Welcome to the wonderful but oft confusing world of self-employment.
Your regular job will withhold income for you and give you a W2, which tells you and the government how much is withheld. At the end of the year uber will give you and the government a 1099-misc, which will tell you how much they paid you, but nothing will be withheld, which means you will owe the government some taxes.
When it comes to taxes, you will file a 1040 (the big one, not a 1040EZ nor 1040A). In addition you will file a schedule C (self-employed income), where you will report the gross paid to you, deduct your expenses, and come up with your profit, which will be taxable. That profit goes into a line in the 1040.
You need to file schedule SE. This says how much self-employment tax you will pay on your 1099 income, and it will be more than you expect. Self employment tax is SS/Medicare. There's a line for this on the 1040 as well. You can also deduct half of your self-employment tax on the 1040, there's a line for it.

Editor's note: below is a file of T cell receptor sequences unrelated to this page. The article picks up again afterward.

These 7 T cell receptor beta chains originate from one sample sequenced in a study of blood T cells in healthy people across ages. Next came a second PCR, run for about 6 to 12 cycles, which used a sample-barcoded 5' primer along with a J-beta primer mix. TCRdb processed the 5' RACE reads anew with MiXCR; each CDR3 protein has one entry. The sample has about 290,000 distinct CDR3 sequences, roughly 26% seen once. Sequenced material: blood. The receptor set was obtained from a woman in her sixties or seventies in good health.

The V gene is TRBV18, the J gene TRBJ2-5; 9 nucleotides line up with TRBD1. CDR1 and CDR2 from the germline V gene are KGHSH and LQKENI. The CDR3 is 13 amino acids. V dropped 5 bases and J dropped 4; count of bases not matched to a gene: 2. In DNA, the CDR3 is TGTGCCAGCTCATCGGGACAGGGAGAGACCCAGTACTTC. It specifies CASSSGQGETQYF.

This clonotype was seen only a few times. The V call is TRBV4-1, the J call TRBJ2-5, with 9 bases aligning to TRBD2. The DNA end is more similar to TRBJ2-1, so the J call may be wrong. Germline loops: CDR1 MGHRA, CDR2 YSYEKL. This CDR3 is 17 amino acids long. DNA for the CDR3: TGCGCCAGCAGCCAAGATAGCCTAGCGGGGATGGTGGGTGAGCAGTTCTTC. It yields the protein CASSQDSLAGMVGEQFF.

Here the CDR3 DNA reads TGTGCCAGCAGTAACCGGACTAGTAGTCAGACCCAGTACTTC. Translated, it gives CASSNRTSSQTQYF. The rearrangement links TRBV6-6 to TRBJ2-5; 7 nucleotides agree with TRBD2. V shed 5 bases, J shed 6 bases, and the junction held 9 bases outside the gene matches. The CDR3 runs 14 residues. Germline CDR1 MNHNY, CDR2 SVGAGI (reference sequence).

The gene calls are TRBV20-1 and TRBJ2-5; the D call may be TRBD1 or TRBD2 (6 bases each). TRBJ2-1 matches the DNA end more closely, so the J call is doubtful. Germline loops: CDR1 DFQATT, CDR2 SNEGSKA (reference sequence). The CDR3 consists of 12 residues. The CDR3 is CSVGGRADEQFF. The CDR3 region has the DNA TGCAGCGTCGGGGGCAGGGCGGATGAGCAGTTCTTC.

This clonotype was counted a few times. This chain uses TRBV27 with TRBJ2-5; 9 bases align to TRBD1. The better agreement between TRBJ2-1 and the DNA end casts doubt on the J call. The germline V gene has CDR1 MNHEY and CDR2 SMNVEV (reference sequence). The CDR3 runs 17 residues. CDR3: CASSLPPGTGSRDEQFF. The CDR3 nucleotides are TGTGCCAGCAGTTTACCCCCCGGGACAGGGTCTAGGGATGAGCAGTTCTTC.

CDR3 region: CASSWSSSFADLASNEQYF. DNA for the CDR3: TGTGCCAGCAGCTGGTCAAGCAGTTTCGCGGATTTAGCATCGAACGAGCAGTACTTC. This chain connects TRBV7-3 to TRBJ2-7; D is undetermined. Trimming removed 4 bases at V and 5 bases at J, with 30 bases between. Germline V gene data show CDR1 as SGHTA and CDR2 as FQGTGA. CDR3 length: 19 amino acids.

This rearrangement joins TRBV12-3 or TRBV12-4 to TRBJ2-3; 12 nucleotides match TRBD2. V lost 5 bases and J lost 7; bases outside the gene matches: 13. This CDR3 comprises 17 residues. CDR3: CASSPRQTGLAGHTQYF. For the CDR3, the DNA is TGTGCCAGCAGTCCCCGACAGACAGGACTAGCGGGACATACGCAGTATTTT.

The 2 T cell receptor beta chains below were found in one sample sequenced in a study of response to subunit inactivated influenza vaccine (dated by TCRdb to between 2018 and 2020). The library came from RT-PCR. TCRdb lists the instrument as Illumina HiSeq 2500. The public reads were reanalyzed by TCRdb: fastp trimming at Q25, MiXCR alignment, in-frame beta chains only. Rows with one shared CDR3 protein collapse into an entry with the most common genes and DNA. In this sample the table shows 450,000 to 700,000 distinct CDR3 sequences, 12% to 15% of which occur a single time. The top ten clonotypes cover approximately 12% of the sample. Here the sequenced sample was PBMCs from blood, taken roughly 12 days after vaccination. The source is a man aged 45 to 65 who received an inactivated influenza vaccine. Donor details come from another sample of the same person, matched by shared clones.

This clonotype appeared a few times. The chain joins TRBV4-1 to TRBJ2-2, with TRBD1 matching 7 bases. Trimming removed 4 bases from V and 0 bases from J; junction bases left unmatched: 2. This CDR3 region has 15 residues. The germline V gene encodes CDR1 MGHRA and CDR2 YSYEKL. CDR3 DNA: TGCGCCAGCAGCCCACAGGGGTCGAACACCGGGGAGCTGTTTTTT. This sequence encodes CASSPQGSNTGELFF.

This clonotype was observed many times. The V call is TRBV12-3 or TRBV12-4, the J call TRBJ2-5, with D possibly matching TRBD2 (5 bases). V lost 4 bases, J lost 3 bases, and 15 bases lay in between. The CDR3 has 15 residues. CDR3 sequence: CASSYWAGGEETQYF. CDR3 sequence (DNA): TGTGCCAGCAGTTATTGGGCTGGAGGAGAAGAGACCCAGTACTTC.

Now, you can pay quarterly taxes on your 1099 income by filing 1040-ES. That avoids a penalty (which usually isn't that large) for not withholding enough. As an alternative, you can have your regular W2 job withhold extra. As long as you don't owe a bunch at tax time, you won't be a fined.
When you are self-employed your taxes aren't as simple. Sorry. You can either spend some time becoming an expert by studying the instructions for the 1040, pay for the expensive version of tax programs, or hire someone to do it for you.
Self-employed taxes are painful, but take advantage of the upsides as well. You can start a solo 401(k) or SEP IRA, for example. Make sure you are careful to deduct every relevant business expense and keep good records in case you get audited.